However, despite the historically bad numbers, brand tracking data has shown some evidence of a turnaround, with volume sales also up at Tesco over the fourth quarter.
“We have sought to draw a line under the past and begun to rebuild, and already we are beginning to see early encouraging signs from what we’ve done so far,” said chief executive Dave Lewis in a company video.
“Over the last six months by focusing on the fundamentals of availability, service and targeted price reductions, we have seen a steady increase in footfall, transactions and, most significantly, volumes. More customers are buying more things at Tesco.”
Although annual group trading profit was down 60% to £1.4bn, the fall compares favourably to the £3.3bn loss the previous year.
And while Tesco suffered a 3.6% fall in like-for-like sales for the year, there were signs of improvement in the fourth quarter, with like-for-like sales volumes up for first time in over four years. Tesco said that this was driven by better availability, service and pricing, with like-for-like sales performance improving to (1.0)% in Q4.
Lewis’ reference to a turnaround ‘over the last six months’ also appear to have some truth in it, with Tesco dramatically improving its brand rating over that period.
Over the period, Tesco, which is 7th out of the UK’s 26 biggest supermarket brands, has significantly increased its YouGov Brandindex index score by 6.8 percentage points to 16.9. The index score is measured by looking at consumer perception of quality, value, reputation and satisfaction.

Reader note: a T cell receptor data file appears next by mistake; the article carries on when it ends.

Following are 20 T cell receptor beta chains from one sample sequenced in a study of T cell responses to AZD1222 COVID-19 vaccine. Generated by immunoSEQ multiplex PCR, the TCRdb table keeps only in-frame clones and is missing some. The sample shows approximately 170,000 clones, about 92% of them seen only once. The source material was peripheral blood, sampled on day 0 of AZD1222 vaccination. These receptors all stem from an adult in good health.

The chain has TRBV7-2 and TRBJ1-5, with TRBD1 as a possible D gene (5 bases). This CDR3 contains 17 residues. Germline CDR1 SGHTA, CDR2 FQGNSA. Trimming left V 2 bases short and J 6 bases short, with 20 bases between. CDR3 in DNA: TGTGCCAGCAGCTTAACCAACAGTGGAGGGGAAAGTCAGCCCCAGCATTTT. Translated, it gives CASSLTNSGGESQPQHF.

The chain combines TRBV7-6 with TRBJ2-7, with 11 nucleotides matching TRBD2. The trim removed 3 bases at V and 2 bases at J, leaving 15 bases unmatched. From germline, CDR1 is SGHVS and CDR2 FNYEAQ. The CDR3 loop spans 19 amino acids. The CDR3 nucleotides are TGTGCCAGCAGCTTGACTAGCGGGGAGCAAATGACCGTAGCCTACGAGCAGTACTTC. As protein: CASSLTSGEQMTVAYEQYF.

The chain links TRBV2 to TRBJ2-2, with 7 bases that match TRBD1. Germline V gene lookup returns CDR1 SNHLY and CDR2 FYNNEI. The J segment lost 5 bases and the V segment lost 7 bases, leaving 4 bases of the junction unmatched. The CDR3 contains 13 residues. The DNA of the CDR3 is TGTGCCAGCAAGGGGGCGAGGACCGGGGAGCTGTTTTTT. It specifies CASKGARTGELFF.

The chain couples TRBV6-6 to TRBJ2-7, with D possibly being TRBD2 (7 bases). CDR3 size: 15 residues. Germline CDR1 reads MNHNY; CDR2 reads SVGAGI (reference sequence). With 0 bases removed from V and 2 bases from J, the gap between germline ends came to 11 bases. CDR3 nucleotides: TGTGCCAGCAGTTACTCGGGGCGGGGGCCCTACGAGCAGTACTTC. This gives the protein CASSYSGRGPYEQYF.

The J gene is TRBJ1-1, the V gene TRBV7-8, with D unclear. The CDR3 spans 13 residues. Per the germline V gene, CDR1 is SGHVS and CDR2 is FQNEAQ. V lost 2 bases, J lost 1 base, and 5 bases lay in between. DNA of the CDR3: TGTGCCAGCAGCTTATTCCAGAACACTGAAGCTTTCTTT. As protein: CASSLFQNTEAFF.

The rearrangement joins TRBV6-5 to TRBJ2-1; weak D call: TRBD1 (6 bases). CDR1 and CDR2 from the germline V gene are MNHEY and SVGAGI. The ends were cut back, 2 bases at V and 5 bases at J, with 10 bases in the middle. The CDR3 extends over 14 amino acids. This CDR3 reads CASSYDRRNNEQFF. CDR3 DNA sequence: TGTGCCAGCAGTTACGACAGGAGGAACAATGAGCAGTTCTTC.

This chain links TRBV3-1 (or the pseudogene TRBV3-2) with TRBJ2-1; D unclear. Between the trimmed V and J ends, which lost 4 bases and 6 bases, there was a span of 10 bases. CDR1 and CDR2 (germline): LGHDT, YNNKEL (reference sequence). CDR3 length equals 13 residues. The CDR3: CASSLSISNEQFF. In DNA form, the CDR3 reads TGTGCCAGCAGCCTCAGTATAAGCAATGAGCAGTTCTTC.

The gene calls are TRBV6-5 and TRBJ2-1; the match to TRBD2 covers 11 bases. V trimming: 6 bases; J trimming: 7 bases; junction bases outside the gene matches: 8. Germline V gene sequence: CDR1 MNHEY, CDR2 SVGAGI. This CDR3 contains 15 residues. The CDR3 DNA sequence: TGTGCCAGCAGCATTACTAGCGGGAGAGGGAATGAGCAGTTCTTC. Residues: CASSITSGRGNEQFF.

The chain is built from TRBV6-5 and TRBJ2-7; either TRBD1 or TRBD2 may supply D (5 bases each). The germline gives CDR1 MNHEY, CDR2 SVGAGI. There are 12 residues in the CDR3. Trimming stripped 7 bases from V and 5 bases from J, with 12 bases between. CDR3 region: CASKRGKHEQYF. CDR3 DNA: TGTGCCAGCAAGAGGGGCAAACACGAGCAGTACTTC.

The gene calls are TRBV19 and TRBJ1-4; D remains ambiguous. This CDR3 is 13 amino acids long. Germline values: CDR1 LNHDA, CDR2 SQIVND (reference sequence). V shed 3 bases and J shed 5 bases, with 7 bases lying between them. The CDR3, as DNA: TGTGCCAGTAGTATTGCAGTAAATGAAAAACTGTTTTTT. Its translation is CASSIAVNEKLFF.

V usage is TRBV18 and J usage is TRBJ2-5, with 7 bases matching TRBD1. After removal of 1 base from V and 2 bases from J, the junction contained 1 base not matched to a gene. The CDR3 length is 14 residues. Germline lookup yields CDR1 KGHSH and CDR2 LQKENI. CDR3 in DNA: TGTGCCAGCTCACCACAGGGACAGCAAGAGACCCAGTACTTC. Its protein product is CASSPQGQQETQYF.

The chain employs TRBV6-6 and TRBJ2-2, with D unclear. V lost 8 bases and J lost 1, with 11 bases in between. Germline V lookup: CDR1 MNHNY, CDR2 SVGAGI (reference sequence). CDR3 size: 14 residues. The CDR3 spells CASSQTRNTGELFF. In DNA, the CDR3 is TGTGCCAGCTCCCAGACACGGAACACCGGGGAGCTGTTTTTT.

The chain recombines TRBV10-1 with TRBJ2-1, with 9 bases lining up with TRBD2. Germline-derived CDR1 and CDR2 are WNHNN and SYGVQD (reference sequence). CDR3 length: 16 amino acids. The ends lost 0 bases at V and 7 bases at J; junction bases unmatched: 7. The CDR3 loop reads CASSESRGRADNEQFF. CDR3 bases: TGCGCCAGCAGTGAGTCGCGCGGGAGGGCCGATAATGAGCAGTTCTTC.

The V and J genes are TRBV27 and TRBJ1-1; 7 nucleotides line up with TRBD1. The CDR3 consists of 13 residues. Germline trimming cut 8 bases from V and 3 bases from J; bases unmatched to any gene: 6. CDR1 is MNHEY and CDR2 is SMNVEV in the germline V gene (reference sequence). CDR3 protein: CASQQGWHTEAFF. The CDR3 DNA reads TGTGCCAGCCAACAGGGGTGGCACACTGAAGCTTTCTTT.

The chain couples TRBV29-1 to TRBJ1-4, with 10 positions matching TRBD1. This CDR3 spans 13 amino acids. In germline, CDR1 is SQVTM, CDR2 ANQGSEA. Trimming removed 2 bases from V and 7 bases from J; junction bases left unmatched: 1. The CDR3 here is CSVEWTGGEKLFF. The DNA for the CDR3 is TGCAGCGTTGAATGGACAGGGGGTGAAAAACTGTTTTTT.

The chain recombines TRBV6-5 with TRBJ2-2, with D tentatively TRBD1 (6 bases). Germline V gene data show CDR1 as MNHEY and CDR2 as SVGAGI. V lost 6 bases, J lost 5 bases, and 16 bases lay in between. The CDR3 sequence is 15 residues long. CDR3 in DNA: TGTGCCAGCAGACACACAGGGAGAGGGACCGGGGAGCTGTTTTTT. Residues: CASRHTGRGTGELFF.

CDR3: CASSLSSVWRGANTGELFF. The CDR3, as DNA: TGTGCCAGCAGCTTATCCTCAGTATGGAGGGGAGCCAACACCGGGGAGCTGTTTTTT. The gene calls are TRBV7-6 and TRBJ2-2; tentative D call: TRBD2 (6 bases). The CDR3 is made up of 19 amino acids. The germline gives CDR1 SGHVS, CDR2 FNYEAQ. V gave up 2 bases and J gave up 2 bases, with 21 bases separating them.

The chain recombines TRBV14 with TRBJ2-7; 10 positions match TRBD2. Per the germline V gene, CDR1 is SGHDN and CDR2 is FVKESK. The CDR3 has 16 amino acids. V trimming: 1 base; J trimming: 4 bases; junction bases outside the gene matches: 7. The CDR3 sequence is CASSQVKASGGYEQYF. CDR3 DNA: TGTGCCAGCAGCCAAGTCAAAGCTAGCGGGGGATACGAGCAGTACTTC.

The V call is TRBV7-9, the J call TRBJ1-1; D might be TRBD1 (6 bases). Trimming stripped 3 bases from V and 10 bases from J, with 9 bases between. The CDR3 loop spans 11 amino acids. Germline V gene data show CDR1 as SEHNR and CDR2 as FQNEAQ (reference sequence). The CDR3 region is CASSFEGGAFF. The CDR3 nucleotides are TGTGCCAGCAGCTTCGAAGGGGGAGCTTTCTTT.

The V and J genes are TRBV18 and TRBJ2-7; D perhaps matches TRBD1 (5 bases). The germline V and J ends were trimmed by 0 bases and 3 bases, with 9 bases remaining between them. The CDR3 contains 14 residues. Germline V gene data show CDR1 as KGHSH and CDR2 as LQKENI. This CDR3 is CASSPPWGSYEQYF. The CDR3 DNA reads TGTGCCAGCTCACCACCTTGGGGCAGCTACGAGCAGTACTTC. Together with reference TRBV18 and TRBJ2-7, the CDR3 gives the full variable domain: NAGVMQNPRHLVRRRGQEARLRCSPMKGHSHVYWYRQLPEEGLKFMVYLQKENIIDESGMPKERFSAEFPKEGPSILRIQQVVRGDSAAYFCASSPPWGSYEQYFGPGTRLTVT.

And although it remains bottom of the 26 retailers on the YouGov BrandIndex buzz rankings, which measures the amount of positive things consumers have heard about a brand, its score of -7.5 has shot drastically up by 16.2 percentage points over the last six months.
But with around £4.7bn of the losses the result of a fall in property value, Lewis today admitted that it been ‘a very difficult year’ for the UK’s biggest supermarket and said that moving forward it will rebuild the brand by ‘restabilising trust and putting the customer at the centre of everything we do.”
The £6.38bn loss included a £570m write down on stock, which is linked to how Tesco was recording income from suppliers, and over £400m in restructuring costs linked with thousands of head office redundancies and shop closures.
In his first few months at the head of Tesco, Lewis has made some dramatic decisions including closing 43 stores and pulling out of 49 planned developments as well as cutting thousands of head office positions.
John Ibbotson of Retail Vision, praised the changes heralded in by Lewis despite today’s dire numbers.
“This is the official end of the Tesco era,” said Ibbotson, “ but the irony is that Tesco is on the right path. Lewis has delivered direction, reduced prices, cut costs, closed the Cheshunt head office and put more staff into stores.
But there’s a long way to go yet before the agile new Tesco that is emerging becomes a profitable Tesco and brand once again. And even when it does recover, it will never again be the force it once was.”